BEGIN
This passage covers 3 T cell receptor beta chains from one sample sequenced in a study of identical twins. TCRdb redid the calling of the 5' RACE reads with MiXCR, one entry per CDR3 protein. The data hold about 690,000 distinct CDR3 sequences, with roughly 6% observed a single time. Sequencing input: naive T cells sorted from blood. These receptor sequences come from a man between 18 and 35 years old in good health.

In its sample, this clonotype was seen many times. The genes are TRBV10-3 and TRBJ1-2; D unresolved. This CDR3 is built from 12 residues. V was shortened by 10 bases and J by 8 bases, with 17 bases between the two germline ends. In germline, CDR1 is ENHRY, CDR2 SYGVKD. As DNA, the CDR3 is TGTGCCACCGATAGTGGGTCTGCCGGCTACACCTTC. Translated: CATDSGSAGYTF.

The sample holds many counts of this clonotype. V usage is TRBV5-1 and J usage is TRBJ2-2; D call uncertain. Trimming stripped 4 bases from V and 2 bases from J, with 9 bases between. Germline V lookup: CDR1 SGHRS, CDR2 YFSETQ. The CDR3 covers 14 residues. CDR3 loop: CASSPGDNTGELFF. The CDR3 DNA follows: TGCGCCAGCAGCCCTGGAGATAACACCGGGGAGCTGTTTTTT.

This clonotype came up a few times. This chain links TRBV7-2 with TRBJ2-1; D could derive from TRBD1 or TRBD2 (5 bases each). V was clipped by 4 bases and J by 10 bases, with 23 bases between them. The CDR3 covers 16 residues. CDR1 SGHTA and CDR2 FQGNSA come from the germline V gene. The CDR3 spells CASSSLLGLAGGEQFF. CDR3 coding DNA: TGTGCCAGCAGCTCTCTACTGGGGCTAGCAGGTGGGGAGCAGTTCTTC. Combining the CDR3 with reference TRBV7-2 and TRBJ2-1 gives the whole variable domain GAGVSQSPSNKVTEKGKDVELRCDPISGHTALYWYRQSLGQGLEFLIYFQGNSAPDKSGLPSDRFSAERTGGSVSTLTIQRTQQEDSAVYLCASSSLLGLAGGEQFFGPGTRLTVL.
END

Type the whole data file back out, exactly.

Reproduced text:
This passage covers 3 T cell receptor beta chains from one sample sequenced in a study of identical twins. TCRdb redid the calling of the 5' RACE reads with MiXCR, one entry per CDR3 protein. The data hold about 690,000 distinct CDR3 sequences, with roughly 6% observed a single time. Sequencing input: naive T cells sorted from blood. These receptor sequences come from a man between 18 and 35 years old in good health.

In its sample, this clonotype was seen many times. The genes are TRBV10-3 and TRBJ1-2; D unresolved. This CDR3 is built from 12 residues. V was shortened by 10 bases and J by 8 bases, with 17 bases between the two germline ends. In germline, CDR1 is ENHRY, CDR2 SYGVKD. As DNA, the CDR3 is TGTGCCACCGATAGTGGGTCTGCCGGCTACACCTTC. Translated: CATDSGSAGYTF.

The sample holds many counts of this clonotype. V usage is TRBV5-1 and J usage is TRBJ2-2; D call uncertain. Trimming stripped 4 bases from V and 2 bases from J, with 9 bases between. Germline V lookup: CDR1 SGHRS, CDR2 YFSETQ. The CDR3 covers 14 residues. CDR3 loop: CASSPGDNTGELFF. The CDR3 DNA follows: TGCGCCAGCAGCCCTGGAGATAACACCGGGGAGCTGTTTTTT.

This clonotype came up a few times. This chain links TRBV7-2 with TRBJ2-1; D could derive from TRBD1 or TRBD2 (5 bases each). V was clipped by 4 bases and J by 10 bases, with 23 bases between them. The CDR3 covers 16 residues. CDR1 SGHTA and CDR2 FQGNSA come from the germline V gene. The CDR3 spells CASSSLLGLAGGEQFF. CDR3 coding DNA: TGTGCCAGCAGCTCTCTACTGGGGCTAGCAGGTGGGGAGCAGTTCTTC. Combining the CDR3 with reference TRBV7-2 and TRBJ2-1 gives the whole variable domain GAGVSQSPSNKVTEKGKDVELRCDPISGHTALYWYRQSLGQGLEFLIYFQGNSAPDKSGLPSDRFSAERTGGSVSTLTIQRTQQEDSAVYLCASSSLLGLAGGEQFFGPGTRLTVL.